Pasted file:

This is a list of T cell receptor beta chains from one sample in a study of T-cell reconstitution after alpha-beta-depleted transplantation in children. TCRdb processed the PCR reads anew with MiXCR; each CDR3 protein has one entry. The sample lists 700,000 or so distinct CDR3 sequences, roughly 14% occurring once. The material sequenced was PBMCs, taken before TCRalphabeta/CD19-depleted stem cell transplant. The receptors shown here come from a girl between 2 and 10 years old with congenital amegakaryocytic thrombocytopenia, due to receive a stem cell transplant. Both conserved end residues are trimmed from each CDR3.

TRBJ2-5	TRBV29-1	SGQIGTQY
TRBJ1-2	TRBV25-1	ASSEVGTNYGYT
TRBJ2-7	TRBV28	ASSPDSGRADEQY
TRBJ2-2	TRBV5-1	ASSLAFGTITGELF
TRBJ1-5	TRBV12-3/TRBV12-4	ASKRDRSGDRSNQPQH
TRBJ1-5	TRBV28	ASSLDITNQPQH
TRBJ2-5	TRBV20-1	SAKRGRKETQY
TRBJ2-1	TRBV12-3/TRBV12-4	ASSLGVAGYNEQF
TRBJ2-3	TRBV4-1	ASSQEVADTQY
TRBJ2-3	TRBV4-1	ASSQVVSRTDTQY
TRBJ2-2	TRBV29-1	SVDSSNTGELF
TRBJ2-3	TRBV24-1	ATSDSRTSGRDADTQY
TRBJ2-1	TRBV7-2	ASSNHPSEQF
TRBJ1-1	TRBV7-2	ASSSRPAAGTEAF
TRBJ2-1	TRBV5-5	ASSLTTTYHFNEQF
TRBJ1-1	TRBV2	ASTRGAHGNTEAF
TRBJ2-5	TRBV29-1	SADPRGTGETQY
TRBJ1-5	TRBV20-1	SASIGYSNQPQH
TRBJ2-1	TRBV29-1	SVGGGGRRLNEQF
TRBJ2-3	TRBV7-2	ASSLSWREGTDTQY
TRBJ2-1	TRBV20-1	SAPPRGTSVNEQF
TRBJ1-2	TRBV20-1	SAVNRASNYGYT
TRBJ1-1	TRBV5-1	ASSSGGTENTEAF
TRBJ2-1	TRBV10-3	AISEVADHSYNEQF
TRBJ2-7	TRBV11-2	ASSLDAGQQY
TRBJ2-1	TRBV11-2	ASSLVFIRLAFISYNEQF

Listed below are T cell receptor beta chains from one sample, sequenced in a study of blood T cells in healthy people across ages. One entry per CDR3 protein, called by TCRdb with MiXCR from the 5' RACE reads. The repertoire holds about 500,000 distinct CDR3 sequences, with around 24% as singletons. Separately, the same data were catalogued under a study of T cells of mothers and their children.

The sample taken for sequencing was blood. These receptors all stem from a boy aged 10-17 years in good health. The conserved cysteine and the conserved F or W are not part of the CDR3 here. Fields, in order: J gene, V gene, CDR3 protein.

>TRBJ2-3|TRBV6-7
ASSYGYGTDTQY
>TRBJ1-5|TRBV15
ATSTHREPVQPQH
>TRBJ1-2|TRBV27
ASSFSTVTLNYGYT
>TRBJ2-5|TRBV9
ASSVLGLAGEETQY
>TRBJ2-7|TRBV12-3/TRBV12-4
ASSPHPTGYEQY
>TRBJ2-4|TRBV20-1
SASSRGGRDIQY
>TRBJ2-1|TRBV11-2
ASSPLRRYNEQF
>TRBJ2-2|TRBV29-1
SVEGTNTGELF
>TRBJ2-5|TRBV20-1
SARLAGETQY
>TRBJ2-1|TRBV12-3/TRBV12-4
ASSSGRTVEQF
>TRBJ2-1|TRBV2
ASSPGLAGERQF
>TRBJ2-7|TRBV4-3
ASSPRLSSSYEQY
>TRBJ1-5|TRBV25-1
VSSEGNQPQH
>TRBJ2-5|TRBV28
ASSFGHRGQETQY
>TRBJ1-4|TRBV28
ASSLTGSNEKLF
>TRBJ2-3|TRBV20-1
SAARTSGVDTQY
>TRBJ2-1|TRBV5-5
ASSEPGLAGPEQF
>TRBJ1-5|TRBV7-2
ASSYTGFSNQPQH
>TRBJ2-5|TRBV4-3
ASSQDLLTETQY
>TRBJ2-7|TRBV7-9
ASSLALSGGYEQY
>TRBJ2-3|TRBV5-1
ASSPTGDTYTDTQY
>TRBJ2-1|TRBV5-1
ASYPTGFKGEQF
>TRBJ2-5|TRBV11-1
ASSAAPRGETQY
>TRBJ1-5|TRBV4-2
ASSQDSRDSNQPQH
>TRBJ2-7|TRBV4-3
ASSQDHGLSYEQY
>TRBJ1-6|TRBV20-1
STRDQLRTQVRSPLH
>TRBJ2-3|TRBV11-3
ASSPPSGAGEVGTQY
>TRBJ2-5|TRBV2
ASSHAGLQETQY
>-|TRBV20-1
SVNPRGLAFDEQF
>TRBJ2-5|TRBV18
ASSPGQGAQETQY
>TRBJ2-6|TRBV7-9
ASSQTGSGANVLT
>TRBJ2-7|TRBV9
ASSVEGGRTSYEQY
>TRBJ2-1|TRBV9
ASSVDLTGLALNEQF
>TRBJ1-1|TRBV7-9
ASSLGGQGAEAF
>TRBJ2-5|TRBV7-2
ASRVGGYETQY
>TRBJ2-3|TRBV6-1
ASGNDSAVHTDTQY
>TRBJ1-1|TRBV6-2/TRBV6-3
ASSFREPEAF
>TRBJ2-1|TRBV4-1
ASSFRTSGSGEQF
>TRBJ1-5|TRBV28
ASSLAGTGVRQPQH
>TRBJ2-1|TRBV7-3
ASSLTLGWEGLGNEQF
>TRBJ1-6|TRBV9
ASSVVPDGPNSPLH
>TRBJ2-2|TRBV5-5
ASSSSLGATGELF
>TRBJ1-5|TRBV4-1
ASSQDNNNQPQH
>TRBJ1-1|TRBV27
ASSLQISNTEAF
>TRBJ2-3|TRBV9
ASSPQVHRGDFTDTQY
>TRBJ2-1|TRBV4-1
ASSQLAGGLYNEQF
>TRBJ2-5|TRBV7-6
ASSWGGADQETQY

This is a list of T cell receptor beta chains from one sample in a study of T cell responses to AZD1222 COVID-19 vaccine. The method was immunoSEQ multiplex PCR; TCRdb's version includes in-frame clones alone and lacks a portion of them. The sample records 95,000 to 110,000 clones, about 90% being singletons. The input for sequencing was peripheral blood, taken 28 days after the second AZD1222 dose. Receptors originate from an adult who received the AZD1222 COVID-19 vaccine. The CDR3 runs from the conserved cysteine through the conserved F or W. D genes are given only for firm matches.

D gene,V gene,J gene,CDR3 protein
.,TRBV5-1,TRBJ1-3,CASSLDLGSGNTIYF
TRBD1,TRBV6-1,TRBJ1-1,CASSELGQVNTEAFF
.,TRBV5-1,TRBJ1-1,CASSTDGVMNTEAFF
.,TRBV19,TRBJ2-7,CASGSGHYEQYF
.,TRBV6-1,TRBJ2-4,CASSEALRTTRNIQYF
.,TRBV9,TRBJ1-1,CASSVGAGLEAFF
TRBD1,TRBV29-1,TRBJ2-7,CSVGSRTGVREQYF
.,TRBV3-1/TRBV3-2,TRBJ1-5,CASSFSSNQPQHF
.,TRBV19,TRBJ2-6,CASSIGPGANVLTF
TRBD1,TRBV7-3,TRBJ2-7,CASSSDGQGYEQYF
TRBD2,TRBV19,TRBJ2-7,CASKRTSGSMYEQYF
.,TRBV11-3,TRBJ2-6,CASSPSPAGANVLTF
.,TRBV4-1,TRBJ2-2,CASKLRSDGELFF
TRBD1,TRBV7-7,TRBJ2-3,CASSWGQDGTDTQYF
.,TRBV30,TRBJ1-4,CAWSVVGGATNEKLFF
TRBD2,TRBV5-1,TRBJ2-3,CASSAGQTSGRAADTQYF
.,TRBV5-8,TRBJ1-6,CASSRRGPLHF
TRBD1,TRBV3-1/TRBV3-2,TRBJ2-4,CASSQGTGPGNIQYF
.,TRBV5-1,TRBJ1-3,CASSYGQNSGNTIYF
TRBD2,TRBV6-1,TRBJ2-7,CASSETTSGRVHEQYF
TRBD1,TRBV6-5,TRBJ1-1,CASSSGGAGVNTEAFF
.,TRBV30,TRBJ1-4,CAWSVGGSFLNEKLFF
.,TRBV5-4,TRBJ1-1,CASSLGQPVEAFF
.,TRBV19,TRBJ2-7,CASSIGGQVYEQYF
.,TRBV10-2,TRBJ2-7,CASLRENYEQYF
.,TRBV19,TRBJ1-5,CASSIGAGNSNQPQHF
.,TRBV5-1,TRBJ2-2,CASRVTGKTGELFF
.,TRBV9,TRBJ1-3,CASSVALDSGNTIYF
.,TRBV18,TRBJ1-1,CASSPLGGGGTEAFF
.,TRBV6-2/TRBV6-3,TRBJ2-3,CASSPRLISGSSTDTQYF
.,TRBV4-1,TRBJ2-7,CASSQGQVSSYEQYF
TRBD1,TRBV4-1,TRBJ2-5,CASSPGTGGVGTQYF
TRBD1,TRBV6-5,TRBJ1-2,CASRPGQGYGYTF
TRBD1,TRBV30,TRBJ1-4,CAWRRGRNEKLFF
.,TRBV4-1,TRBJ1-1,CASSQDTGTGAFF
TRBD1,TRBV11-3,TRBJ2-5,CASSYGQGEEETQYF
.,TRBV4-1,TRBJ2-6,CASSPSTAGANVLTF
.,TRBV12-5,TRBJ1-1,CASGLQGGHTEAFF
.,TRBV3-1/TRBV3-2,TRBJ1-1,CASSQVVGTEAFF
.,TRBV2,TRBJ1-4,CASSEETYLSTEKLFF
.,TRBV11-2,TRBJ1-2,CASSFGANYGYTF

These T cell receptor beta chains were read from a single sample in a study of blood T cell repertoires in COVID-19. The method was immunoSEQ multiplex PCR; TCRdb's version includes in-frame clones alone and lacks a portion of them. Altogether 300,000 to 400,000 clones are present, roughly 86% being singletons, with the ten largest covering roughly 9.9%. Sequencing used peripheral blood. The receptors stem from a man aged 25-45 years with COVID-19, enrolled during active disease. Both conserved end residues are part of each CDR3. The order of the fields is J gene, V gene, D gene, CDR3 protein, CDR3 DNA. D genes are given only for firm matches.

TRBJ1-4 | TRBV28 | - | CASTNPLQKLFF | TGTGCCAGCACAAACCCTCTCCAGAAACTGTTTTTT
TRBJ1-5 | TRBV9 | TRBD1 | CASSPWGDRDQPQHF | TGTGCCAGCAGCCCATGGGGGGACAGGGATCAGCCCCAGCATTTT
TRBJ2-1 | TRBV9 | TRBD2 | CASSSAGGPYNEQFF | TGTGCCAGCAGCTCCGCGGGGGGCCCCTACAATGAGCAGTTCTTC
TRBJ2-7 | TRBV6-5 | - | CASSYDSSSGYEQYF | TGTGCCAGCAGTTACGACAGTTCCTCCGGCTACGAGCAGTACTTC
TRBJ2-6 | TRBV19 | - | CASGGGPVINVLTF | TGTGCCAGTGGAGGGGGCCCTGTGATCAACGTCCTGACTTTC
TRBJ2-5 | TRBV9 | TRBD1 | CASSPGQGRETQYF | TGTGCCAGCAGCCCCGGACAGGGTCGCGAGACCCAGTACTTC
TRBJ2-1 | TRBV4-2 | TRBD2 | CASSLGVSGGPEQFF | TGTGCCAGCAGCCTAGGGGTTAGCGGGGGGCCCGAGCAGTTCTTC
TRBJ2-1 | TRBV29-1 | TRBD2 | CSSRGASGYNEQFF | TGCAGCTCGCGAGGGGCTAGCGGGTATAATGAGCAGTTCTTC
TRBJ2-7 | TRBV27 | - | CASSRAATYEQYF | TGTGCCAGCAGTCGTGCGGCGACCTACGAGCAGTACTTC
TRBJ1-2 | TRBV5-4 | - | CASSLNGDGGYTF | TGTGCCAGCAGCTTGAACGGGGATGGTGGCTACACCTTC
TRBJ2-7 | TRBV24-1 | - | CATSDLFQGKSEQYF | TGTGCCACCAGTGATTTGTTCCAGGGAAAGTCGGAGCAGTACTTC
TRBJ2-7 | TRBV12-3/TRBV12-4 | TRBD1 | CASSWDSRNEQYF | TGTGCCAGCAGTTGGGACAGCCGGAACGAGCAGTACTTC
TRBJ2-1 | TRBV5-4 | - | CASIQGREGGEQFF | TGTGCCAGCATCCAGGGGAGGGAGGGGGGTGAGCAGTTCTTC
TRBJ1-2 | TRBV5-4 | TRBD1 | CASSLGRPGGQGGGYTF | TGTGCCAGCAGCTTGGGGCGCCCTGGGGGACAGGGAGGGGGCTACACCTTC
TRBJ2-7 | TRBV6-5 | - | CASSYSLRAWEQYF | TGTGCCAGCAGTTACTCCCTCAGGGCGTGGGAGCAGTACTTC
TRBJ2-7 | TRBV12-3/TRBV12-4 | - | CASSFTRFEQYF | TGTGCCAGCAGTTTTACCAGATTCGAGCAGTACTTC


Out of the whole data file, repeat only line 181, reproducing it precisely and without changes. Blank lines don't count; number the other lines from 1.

TRBJ1-2 | TRBV5-4 | TRBD1 | CASSLGRPGGQGGGYTF | TGTGCCAGCAGCTTGGGGCGCCCTGGGGGACAGGGAGGGGGCTACACCTTC